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Second run at clays, or How John got his butt handed to him...

Discussion in 'Shotguns' started by Okiecruffler, Aug 24, 2008.

  1. Okiecruffler

    Okiecruffler Well-Known Member

    Okay, I show up at the range today, a little early. The guys I was shooting with hadn't showed up yet, so I thought I'd try my hand at trap. Looked easy, just point and shoot. How did I do? Let me finish this story with smileys....:banghead::fire::cuss::barf::confused::banghead::banghead::(
    Roughly translated that says, "How can I only hit 4 of 25 clays? Am I loading with blanks? I think my eyes are open. Maybe I should try with my eyes shut, then at least I won't see when I miss." I may never admit to this again, but I think the SXS is a huge handicap in trap. When I did connect it was with the clay completely obscured by the barrel and with that wide sighting plane it's hard to tell if you're spot on or just a bit to the side.
    Then I went to the skeet range. Figured I had to improve on my scores from last time. Nope, not gonna happen. 10 and 11. Now, not only are the F/M barrels a hinderance, I've convinced myself that they are. Didn't help that I was shooting with 2 fellas who shot a 25/23 and a 24/24. On yeah, my tail was way up between my legs. Okay, so now I'm convinced that I need a new gun or new chokes. But it was the first time out with this one since I bought it and it ran 75 with no problems. So at least something worked out OK.
  2. Oldnamvet

    Oldnamvet Well-Known Member

    Paging Steve (sm)

    We need a bit of your encouragement and wisdom. I'd try it but sometimes I feel exactly the same way. We had one guy today shooting with his brand new Browning O/U with the ported barrels. I think he was convinced that the shot was actually being diverted out through the holes rather than going out the end. Practice is the only answer -- provided that you have patterned your gun and know where it shoots compared to where you are pointing. I had one that always shot way to the right. Which, once I figured it out by patterning, explained why I seemed to shoot great on the left to right crossers but terrible on the right to left.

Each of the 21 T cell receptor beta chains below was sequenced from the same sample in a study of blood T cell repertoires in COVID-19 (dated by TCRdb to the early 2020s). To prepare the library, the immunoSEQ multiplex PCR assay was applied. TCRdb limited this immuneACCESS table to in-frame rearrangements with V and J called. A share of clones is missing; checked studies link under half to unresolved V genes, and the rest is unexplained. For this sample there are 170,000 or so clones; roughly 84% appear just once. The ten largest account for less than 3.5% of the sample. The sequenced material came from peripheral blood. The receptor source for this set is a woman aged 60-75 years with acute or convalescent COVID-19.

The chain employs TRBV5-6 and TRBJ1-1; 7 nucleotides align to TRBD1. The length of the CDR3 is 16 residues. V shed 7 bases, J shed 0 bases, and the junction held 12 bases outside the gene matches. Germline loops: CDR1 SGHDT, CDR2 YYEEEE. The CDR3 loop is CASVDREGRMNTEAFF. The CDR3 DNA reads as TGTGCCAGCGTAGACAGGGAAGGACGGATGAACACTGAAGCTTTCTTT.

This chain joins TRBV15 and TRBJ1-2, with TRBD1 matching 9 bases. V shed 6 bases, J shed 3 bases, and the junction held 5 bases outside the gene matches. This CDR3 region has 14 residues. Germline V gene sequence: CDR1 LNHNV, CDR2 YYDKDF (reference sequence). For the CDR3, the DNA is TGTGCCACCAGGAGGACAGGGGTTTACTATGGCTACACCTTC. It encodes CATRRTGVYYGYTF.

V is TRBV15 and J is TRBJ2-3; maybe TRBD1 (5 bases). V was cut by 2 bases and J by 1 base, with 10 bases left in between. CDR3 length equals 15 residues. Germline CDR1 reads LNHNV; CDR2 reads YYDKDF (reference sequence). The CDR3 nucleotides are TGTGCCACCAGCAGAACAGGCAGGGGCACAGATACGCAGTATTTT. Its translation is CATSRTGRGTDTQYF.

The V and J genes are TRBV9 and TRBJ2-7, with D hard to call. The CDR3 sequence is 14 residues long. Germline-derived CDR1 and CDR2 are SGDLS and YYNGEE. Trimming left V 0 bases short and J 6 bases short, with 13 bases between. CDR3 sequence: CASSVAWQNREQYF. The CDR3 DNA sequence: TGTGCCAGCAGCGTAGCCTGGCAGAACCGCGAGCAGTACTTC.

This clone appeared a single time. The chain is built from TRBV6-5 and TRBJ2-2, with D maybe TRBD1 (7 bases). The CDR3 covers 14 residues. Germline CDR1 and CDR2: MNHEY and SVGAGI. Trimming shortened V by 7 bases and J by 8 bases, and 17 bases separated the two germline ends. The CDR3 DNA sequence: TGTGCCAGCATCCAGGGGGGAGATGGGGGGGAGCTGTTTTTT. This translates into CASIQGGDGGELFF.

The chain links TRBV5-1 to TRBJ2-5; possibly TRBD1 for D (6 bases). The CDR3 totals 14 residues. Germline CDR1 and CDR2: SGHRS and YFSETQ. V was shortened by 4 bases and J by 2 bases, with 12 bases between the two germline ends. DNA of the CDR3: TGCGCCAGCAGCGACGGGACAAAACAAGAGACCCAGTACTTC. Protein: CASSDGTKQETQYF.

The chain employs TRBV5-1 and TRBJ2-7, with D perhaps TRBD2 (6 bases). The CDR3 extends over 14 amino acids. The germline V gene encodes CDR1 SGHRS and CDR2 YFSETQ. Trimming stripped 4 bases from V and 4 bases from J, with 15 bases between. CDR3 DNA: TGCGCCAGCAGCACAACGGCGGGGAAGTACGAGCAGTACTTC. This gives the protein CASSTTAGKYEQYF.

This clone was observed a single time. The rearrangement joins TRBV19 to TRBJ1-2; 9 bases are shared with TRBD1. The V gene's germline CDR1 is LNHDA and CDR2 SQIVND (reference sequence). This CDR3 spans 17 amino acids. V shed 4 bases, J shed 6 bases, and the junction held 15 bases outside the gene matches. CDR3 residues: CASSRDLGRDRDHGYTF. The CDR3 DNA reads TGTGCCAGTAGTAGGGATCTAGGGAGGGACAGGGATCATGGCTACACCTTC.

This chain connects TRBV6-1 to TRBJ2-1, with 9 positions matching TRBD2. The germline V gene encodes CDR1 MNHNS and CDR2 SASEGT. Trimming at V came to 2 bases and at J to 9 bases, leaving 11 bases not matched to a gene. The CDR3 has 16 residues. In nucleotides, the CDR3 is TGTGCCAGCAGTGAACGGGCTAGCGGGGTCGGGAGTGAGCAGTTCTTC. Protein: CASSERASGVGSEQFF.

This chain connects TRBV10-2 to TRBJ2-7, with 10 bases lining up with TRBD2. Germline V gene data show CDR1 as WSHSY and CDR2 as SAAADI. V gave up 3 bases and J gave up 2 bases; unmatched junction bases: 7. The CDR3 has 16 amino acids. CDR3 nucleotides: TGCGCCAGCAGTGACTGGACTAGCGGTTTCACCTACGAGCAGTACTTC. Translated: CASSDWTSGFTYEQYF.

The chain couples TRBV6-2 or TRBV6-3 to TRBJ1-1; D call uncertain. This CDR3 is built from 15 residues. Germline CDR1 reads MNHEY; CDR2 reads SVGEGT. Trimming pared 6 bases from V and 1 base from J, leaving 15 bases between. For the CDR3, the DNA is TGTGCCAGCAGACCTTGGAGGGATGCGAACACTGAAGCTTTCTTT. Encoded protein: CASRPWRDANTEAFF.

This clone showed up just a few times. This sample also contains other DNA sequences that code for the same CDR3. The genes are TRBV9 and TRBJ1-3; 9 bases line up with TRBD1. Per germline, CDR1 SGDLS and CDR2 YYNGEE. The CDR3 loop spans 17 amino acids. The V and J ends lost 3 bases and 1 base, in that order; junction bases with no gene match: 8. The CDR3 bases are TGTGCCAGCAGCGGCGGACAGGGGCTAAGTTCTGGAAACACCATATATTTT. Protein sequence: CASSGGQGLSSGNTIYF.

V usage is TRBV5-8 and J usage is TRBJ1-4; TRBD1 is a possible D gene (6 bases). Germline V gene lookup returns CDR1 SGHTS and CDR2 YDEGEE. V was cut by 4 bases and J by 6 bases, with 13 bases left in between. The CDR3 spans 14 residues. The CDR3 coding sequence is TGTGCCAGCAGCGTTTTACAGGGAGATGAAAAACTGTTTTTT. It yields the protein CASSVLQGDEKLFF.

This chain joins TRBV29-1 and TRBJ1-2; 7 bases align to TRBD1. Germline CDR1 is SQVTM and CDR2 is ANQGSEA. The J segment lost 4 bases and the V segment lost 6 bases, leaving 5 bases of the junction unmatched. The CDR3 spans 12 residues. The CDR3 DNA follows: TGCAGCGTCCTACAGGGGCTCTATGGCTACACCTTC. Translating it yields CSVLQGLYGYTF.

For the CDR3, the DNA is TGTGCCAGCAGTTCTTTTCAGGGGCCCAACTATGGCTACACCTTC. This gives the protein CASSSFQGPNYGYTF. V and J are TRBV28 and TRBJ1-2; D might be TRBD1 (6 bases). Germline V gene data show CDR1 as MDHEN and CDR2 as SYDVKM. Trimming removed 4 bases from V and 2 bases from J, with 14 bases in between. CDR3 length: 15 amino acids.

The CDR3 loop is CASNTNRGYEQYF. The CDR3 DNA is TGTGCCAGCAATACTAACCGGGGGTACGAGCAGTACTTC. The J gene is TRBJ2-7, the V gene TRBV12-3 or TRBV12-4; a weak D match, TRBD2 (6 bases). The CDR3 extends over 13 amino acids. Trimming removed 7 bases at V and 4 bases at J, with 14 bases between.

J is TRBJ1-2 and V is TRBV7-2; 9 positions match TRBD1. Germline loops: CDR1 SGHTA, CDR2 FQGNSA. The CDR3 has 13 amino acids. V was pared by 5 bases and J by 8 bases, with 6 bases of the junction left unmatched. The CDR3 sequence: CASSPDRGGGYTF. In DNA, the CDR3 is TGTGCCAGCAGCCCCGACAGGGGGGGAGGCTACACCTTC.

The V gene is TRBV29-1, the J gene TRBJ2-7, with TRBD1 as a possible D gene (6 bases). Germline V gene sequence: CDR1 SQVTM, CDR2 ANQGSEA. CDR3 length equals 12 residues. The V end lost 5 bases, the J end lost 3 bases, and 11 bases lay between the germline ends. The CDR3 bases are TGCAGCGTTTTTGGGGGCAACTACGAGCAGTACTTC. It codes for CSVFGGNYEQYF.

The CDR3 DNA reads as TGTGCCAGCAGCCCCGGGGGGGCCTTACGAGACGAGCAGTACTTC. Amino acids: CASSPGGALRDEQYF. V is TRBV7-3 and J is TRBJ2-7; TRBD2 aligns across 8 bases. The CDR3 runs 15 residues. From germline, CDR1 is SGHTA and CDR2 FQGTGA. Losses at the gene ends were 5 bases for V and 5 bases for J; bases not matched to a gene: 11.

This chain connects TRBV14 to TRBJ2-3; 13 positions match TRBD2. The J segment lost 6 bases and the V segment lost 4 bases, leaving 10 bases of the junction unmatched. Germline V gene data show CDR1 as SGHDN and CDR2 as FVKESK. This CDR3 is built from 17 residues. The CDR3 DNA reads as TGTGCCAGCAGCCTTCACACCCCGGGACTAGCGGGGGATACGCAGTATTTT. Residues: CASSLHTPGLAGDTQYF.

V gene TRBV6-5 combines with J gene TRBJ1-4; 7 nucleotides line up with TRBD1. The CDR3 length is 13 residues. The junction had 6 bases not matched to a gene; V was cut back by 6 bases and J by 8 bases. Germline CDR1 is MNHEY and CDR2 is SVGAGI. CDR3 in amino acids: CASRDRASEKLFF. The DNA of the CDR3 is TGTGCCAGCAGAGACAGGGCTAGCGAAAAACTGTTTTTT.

3. DaleCooper51

    DaleCooper51 Well-Known Member

    You were having an off day.

    Don't let it discourage you from going back.

    I had a pretty rough day a few weeks ago. An older gentleman that was shooting next to me offered up the following advice which seemed to help me.


    Don't anticipate the bird.

    Shoot for the leading edge of the bird.

    And most importantly Have fun.
  4. sm

    sm member


    You are where you need to be and where you are is fine!

    It ain't so much the gun, instead you.
    You are going through the normal beginning growing pains.
    This is the time most critical in not getting into "buying skill and targets".

    -SxS do very well on driven birds.